The Nickel Behind the Nickel

Nickeline (copper arsenide) was the medieval Kupfernickel—the origin of our word “nickel.” (Wikimedia Commons)

By Steve Voynick

The word “nickel” is a homonym with two distinct meanings. It refers to both our five-cent coin and an element. Everyone is familiar with the coin, but not necessarily with the element.

Pure nickel is a lustrous metal with a silvery-white color and a slight golden tinge. As a siderophilic element, it associates readily with iron and even shares some of iron’s properties. Its melting temperature, density, magnetic properties, and hardness are generally similar to those of iron. But iron oxidizes (rusts) readily, while nickel strongly resists oxidation.

Nickel is the Earth’s fifth most abundant element; most, however, is thought to be combined with iron in the Earth’s core. In crustal abundance, nickel ranks 28th among the elements and is about as common as copper. Native (elemental) nickel is rare in the crust but common in meteorites, mainly as the iron-nickel alloy taenite.

Tools and weapons of exceptional quality were fashioned from meteoritic taenite as early as 3500 BCE. By 1700 BCE, Chinese metallurgists were unknowingly using nickel in copper alloys.

Millerite, or nickel sulfide, is one of the primary ores of nickel. (Wikimedia Commons)

Nickel’s modern story began when medieval miners in Germany’s Erzgebirge region found a reddish mineral that they erroneously believed contained copper. They blamed their inability to extract copper on nickel, an evil spirit of German mythology, who they thought had bedeviled the ore. The miners named the ore Kupfernickel, literally “copper devil,” from the German Kupfer, meaning “copper.”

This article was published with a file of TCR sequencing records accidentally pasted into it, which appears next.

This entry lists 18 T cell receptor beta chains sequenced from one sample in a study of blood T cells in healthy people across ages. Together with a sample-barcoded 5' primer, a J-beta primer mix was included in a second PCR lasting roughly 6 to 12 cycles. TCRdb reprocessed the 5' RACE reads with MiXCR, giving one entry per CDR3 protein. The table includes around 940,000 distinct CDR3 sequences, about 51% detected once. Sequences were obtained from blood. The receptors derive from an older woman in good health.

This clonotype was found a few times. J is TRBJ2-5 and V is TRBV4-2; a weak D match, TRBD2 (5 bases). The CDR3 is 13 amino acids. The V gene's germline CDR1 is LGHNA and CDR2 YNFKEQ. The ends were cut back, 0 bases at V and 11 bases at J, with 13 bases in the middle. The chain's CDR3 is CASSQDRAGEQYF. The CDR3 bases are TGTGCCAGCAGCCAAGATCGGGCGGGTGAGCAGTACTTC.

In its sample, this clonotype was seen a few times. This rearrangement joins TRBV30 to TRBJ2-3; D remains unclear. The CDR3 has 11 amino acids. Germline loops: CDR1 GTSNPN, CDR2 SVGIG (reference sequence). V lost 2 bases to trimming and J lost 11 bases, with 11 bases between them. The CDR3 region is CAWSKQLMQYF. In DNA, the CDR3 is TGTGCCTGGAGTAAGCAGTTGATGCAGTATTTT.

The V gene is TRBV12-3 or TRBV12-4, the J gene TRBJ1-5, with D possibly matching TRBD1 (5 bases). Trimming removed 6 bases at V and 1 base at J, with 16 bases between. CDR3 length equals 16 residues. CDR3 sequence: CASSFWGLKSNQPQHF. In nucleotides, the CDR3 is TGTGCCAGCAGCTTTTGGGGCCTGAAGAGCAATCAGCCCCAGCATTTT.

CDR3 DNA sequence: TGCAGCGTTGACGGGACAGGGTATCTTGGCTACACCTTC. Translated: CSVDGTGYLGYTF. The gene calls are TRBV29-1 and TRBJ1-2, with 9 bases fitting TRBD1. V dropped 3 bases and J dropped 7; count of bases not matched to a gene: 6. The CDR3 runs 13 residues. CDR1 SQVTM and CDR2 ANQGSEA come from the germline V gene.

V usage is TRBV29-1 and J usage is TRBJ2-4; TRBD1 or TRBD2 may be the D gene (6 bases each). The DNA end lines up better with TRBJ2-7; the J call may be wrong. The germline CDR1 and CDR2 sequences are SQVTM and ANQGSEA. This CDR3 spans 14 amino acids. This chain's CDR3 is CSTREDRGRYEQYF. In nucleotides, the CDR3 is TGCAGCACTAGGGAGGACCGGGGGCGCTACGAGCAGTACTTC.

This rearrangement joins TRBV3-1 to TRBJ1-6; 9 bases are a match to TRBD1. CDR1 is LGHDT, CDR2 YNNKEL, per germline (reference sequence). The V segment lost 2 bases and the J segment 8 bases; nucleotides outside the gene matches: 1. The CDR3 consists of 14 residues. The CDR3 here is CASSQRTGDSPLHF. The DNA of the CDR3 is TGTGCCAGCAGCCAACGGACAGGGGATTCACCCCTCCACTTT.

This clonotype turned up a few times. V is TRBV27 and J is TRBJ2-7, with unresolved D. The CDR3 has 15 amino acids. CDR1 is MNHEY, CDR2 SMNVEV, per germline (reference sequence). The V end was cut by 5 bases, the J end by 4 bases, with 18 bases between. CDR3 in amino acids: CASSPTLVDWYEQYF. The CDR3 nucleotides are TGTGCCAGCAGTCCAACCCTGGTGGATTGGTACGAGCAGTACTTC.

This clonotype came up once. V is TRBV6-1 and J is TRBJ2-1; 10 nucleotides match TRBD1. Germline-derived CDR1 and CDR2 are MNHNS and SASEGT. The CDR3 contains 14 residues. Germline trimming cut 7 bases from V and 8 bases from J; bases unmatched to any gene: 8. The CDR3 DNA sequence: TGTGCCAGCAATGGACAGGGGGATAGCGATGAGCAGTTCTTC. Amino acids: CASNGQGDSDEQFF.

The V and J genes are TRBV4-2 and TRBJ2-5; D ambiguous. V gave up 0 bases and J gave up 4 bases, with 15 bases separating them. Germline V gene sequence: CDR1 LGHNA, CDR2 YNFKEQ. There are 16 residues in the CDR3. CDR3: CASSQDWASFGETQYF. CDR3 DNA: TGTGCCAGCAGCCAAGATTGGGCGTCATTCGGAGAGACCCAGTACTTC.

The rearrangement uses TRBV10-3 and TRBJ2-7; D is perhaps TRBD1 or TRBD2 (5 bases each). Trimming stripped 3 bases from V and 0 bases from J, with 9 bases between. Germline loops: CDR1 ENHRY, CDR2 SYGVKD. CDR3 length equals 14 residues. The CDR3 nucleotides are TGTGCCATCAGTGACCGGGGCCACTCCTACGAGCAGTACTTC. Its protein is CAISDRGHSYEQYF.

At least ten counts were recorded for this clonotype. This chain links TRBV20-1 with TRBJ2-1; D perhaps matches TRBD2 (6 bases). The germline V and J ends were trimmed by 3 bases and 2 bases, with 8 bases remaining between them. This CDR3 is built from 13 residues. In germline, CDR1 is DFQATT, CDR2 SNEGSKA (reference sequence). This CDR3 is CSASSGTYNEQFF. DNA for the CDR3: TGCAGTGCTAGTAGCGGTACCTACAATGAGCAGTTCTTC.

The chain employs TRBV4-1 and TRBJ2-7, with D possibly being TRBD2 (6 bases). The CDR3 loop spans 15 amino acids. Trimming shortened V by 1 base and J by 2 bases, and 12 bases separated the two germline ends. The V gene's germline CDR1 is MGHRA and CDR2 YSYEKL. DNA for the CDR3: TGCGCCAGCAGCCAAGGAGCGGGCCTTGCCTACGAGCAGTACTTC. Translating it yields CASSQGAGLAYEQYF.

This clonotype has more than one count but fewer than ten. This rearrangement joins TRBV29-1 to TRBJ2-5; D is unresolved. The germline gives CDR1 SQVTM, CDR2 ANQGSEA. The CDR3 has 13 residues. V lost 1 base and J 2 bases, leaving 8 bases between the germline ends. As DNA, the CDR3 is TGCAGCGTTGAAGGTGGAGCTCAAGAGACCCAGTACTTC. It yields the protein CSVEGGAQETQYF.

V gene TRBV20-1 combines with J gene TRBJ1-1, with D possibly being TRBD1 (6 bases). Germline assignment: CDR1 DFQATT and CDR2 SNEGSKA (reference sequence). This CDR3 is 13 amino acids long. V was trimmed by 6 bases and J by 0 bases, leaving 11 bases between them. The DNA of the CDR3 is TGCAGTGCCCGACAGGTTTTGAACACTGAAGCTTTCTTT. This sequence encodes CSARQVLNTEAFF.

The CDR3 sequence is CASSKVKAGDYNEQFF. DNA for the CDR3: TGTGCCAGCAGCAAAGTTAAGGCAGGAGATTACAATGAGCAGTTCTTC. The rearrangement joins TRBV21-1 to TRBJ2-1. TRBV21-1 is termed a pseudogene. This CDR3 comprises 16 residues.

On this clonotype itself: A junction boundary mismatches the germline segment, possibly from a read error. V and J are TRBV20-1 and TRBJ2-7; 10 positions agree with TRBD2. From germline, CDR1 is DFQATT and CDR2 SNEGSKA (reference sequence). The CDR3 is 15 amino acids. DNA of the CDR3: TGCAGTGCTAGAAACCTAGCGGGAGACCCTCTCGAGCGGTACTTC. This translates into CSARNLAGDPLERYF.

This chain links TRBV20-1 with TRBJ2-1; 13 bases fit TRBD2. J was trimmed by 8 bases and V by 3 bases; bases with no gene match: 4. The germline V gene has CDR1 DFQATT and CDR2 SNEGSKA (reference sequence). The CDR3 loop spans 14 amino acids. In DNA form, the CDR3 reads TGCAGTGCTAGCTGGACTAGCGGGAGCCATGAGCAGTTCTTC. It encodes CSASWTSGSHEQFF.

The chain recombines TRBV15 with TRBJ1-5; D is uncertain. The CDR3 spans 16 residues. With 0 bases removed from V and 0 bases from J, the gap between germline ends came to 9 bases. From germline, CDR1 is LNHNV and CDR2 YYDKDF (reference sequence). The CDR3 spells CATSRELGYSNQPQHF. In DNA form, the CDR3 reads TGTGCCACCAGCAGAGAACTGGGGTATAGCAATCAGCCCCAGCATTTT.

In 1751, Swedish mineralogist Alex Fredrik Cronstedt smelted Kupfernickel to obtain a previously unknown metal that he named “nickel” after the mythical evil spirit. Today, Kupfernickel is the mineral nickeline (nickel-arsenide, NiAs) which has a coppery color and occurs in massive form.

Coinage was one of nickel’s first modern uses. Copper-nickel alloys appeared in U.S. coinage in 1858. In 1865, the U.S. Mint introduced a five-cent coin composed of a 75-25 copper-nickel alloy. That coin became known as the “nickel”—a name still used today.

By the 1880s, metallurgists learned to add small amounts of nickel to steel to improve corrosion-resistance, hardness, malleability, and high-temperature performance. Today, the production of stainless-steel, nickel-steel, and specialty alloys accounts for 86 percent of nickel demand.

Nickel is mined both from surface laterite and underground sulfide deposits. Laterite is a mix of iro nickeloxides and hydroxides and hydrous nickel silicates. The most abundant nickel-bearing mineral is pentlandite [iron-nickel sulfide, (Fe,Ni)9S8]; bronze-yellow with a metallic luster, pentlandite occurs in massive form. Another important nickel-ore mineral is millerite [nickel sulfide, NiS], which has a brassy-yellow color, an acicular habit, and usually occurs in radiating masses.

About 2.7 million tonnes of nickel are now mined worldwide each year, with Australia, Indonesia, Russia, South Africa, and Canada accounting for half of the global production. The United States has only one primary nickel mine. Although the nation also obtains nickel through recycling and as a by-product of base-metal and platinum mining, it imports most of its nickel requirements.

Refined nickel now sells for about $6.50 per pound.

Meteoritic taenite
High-quality tools and weapons were fashioned meteoritic taenite, an iron-nickel alloy, as early as 3500 BCE.

About 4.2 million tonnes of nickel are used worldwide each year. Apart from alloys, nickel is also needed for electroplating solutions and the manufacture of magnets, rechargeable batteries, and industrial chemicals and catalysts.

Nickel mining and usage are at an all-time high. According to the Nickel Institute, a global association of nickel producers, 80 percent of all the nickel mined throughout history has been mined in just the last 30 years. Yet, there is no foreseeable nickel shortage. Current global ore reserves contain 300 million tonnes of nickel, which will last more than a century at the current rate of mining.

Although coinage is now only a minor use of nickel, the metal nevertheless makes up 25 percent of our nickels and 8.3 percent of our dimes, quarters, and half-dollars. And that’s the story of the nickel behind the nickel.

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